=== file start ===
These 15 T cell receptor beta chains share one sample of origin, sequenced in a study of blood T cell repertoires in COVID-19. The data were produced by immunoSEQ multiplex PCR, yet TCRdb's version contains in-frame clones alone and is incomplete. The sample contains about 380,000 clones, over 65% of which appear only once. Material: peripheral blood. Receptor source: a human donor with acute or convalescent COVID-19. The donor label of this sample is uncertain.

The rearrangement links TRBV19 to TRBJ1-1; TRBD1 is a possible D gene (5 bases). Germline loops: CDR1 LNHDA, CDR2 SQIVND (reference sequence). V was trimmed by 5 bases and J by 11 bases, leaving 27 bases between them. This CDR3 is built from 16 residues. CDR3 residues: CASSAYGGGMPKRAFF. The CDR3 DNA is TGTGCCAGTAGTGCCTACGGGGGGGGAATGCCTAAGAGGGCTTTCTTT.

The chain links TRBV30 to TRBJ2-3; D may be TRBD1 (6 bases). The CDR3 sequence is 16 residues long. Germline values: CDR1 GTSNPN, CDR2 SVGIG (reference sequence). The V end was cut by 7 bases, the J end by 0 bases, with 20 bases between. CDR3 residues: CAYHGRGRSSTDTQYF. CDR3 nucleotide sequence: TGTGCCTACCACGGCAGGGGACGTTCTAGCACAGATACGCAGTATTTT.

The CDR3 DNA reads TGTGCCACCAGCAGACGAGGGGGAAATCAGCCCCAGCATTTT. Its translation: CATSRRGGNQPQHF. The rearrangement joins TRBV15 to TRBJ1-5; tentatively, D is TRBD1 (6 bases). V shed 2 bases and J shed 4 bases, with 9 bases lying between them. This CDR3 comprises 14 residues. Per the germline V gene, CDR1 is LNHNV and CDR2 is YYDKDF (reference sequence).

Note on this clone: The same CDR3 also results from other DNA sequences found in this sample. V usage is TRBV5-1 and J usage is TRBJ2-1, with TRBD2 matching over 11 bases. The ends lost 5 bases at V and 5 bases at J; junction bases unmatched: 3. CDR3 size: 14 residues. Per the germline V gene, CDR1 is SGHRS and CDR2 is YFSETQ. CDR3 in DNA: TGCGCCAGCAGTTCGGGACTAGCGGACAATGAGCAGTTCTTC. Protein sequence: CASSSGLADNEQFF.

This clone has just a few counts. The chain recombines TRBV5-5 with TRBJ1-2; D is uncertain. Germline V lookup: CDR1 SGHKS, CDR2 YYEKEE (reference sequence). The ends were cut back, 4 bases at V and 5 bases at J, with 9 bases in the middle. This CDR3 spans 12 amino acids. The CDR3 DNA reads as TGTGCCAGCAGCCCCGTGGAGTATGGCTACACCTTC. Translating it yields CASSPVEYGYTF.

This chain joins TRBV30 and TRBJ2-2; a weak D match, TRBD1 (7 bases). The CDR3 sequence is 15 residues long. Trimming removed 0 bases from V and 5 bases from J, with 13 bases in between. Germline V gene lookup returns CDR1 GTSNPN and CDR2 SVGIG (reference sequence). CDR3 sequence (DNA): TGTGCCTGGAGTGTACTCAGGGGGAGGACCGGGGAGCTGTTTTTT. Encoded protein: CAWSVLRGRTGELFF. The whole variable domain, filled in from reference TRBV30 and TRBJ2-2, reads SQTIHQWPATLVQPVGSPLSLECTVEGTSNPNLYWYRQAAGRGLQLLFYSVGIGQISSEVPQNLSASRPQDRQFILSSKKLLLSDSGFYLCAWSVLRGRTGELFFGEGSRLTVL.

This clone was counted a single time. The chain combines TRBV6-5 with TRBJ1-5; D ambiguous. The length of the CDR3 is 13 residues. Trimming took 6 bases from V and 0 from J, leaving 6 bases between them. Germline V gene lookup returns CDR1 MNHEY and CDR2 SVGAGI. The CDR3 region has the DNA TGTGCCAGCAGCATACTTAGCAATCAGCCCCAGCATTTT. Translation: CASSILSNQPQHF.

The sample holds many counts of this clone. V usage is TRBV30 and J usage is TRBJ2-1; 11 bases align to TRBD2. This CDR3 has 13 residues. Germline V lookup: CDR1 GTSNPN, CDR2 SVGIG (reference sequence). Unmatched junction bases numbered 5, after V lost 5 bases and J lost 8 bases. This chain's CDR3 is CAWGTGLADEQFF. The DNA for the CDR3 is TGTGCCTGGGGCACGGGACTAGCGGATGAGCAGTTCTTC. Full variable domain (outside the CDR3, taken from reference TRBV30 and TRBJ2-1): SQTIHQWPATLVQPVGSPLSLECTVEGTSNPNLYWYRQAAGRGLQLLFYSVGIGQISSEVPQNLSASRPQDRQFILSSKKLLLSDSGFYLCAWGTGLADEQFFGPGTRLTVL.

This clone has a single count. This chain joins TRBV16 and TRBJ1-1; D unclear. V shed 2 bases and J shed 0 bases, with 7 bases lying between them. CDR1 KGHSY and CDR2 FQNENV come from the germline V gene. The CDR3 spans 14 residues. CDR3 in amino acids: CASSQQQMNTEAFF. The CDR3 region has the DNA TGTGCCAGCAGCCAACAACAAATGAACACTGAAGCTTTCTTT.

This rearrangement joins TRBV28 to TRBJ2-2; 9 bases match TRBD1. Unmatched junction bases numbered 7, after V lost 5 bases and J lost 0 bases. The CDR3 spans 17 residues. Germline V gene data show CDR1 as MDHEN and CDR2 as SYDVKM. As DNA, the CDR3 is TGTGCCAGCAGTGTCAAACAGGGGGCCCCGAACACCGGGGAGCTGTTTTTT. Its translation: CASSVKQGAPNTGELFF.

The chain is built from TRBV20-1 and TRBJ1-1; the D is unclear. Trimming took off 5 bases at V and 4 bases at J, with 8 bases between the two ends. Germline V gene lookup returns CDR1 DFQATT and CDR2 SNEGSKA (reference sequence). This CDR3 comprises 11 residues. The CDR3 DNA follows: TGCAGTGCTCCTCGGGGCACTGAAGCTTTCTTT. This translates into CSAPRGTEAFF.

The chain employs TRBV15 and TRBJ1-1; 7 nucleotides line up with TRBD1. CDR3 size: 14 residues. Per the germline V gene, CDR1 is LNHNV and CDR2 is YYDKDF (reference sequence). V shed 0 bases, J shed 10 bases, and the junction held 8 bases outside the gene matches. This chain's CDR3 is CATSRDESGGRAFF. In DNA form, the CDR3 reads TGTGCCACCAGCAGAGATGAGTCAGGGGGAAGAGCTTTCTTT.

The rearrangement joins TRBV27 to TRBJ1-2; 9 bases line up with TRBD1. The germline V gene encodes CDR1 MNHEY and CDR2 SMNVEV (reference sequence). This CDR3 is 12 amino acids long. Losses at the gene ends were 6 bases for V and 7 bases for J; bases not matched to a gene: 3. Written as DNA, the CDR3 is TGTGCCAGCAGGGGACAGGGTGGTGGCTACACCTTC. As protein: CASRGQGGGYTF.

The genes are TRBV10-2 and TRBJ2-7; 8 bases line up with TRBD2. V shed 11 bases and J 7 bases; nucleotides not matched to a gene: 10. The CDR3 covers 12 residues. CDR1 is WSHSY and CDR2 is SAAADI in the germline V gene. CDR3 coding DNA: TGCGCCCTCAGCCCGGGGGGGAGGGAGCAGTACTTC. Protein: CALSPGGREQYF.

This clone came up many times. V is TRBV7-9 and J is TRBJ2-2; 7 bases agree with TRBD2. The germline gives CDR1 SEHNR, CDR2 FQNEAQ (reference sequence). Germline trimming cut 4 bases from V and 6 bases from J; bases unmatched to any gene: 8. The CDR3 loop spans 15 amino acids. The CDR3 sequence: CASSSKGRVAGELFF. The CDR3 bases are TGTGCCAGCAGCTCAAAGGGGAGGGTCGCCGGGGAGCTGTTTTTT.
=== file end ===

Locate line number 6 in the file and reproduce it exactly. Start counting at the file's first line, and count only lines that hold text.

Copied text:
This clone has just a few counts. The chain recombines TRBV5-5 with TRBJ1-2; D is uncertain. Germline V lookup: CDR1 SGHKS, CDR2 YYEKEE (reference sequence). The ends were cut back, 4 bases at V and 5 bases at J, with 9 bases in the middle. This CDR3 spans 12 amino acids. The CDR3 DNA reads as TGTGCCAGCAGCCCCGTGGAGTATGGCTACACCTTC. Translating it yields CASSPVEYGYTF.